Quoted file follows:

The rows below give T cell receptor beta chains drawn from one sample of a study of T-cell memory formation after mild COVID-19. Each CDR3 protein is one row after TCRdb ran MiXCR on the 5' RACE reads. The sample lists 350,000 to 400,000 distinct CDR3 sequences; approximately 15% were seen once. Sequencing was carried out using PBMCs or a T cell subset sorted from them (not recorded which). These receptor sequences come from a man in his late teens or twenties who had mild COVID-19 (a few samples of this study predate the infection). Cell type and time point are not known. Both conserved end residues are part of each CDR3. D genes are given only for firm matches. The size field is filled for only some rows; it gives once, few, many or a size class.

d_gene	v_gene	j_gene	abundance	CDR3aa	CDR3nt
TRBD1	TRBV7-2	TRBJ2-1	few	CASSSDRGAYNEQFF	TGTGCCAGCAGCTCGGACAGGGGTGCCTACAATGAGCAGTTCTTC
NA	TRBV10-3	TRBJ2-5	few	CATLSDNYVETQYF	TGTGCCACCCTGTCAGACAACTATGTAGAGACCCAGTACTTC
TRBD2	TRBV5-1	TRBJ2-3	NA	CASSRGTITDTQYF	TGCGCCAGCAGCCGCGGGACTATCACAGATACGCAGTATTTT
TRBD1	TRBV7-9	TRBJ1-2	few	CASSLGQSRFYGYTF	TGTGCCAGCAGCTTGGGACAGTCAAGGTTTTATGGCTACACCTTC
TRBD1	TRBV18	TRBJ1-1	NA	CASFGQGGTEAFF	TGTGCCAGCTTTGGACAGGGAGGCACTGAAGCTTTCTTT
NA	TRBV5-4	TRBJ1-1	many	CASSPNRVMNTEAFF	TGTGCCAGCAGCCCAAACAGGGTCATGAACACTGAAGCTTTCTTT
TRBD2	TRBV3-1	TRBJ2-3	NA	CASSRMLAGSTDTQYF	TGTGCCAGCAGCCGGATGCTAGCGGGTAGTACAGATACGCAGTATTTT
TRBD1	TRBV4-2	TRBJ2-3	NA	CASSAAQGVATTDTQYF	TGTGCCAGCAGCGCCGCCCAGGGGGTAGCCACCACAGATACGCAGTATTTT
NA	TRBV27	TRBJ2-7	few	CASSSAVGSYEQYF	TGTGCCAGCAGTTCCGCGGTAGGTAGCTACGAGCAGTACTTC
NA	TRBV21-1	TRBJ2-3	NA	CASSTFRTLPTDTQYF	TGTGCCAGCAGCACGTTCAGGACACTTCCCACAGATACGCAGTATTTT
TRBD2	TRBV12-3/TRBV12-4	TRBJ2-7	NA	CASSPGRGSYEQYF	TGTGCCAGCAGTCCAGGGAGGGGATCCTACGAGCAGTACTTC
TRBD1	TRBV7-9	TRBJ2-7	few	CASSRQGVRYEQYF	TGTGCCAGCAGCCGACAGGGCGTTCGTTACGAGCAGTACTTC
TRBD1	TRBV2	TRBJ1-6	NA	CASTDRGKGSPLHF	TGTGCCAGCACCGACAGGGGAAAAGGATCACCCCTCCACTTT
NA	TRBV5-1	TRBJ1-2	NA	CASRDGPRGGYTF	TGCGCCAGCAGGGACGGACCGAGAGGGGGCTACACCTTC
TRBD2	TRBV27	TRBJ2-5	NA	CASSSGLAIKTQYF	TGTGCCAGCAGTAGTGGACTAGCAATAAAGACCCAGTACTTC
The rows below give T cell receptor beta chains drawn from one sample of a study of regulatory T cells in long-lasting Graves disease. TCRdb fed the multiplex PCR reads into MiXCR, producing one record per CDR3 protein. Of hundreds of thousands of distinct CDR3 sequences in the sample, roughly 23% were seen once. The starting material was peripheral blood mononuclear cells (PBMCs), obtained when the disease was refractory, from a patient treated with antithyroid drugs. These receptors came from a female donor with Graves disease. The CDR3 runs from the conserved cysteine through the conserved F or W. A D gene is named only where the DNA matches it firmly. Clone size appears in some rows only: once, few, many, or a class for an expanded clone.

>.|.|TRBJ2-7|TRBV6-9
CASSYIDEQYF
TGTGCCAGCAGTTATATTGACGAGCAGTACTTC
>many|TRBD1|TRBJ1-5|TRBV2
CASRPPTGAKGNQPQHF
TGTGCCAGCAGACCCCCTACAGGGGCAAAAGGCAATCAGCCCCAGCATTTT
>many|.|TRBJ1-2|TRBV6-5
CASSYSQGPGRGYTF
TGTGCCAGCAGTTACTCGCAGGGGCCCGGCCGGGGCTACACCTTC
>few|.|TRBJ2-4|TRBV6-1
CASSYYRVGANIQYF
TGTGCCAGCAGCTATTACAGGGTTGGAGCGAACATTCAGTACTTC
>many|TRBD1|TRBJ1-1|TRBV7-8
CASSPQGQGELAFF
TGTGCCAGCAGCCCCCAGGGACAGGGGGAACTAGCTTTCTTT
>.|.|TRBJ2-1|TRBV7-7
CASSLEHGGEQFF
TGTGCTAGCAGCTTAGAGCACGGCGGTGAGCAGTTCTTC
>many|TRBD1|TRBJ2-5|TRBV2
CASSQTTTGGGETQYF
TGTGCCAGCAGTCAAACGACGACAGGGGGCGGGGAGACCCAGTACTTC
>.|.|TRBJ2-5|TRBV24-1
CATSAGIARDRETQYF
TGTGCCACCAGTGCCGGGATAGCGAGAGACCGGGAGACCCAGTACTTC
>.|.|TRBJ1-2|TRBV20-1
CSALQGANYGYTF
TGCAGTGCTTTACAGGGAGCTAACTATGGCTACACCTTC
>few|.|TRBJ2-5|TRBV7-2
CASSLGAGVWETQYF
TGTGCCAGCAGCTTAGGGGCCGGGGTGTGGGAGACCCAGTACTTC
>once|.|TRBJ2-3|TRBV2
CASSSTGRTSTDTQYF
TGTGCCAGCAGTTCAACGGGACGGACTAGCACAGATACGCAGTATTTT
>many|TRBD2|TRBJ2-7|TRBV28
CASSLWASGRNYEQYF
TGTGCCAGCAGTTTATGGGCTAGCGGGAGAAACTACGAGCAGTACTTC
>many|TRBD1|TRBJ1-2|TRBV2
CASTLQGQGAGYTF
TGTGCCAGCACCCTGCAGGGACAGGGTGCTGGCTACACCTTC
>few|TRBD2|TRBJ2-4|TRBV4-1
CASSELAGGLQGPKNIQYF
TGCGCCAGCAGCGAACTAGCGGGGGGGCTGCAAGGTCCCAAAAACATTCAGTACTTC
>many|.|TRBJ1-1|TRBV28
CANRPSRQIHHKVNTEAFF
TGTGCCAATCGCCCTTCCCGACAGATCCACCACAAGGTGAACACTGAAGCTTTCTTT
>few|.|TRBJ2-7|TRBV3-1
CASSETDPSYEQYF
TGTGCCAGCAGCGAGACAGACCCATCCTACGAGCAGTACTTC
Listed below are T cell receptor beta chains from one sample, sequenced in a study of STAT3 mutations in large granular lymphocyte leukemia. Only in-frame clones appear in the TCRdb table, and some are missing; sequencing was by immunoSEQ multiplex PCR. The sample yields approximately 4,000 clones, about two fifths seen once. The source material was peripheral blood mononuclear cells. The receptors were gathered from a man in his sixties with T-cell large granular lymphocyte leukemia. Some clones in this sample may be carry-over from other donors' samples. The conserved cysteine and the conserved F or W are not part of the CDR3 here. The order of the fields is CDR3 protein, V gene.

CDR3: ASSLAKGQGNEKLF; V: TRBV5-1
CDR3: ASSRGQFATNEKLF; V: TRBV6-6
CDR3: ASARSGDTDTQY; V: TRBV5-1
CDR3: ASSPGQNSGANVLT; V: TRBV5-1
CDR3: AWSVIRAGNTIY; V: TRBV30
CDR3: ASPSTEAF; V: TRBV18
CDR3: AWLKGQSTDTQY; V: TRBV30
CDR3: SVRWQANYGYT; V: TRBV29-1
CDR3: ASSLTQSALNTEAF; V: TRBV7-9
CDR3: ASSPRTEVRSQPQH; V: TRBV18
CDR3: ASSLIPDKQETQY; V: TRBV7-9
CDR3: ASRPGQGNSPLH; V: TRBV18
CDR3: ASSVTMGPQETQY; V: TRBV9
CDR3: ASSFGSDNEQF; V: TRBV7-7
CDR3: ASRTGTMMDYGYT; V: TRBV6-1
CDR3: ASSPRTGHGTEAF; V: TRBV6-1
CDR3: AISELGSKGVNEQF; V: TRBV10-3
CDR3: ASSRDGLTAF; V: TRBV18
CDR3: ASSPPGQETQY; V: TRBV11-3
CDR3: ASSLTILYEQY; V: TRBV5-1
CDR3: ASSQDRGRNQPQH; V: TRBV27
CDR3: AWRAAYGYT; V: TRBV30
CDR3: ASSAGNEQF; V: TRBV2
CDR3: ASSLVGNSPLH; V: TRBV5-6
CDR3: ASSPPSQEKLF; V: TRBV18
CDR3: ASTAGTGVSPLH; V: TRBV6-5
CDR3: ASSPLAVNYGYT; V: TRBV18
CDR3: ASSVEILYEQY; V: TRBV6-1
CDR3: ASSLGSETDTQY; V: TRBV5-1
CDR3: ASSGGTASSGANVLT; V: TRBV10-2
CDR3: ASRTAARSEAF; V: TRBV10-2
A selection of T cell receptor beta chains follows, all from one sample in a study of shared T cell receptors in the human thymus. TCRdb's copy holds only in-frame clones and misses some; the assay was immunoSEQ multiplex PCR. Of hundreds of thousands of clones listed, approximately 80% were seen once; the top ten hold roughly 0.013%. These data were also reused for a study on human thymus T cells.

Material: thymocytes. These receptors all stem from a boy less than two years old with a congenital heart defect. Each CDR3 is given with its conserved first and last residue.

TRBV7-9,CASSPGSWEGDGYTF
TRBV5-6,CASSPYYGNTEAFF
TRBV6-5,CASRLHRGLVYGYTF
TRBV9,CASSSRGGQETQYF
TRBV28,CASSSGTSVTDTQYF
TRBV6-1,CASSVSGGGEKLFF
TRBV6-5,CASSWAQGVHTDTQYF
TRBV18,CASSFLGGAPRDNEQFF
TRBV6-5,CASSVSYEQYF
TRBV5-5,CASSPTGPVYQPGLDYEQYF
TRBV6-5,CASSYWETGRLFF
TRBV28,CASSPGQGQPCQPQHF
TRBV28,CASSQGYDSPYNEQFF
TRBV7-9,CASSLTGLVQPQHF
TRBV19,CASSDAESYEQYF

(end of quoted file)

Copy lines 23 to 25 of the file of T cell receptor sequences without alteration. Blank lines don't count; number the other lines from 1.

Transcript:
CASRPPTGAKGNQPQHF
TGTGCCAGCAGACCCCCTACAGGGGCAAAAGGCAATCAGCCCCAGCATTTT
>many|.|TRBJ1-2|TRBV6-5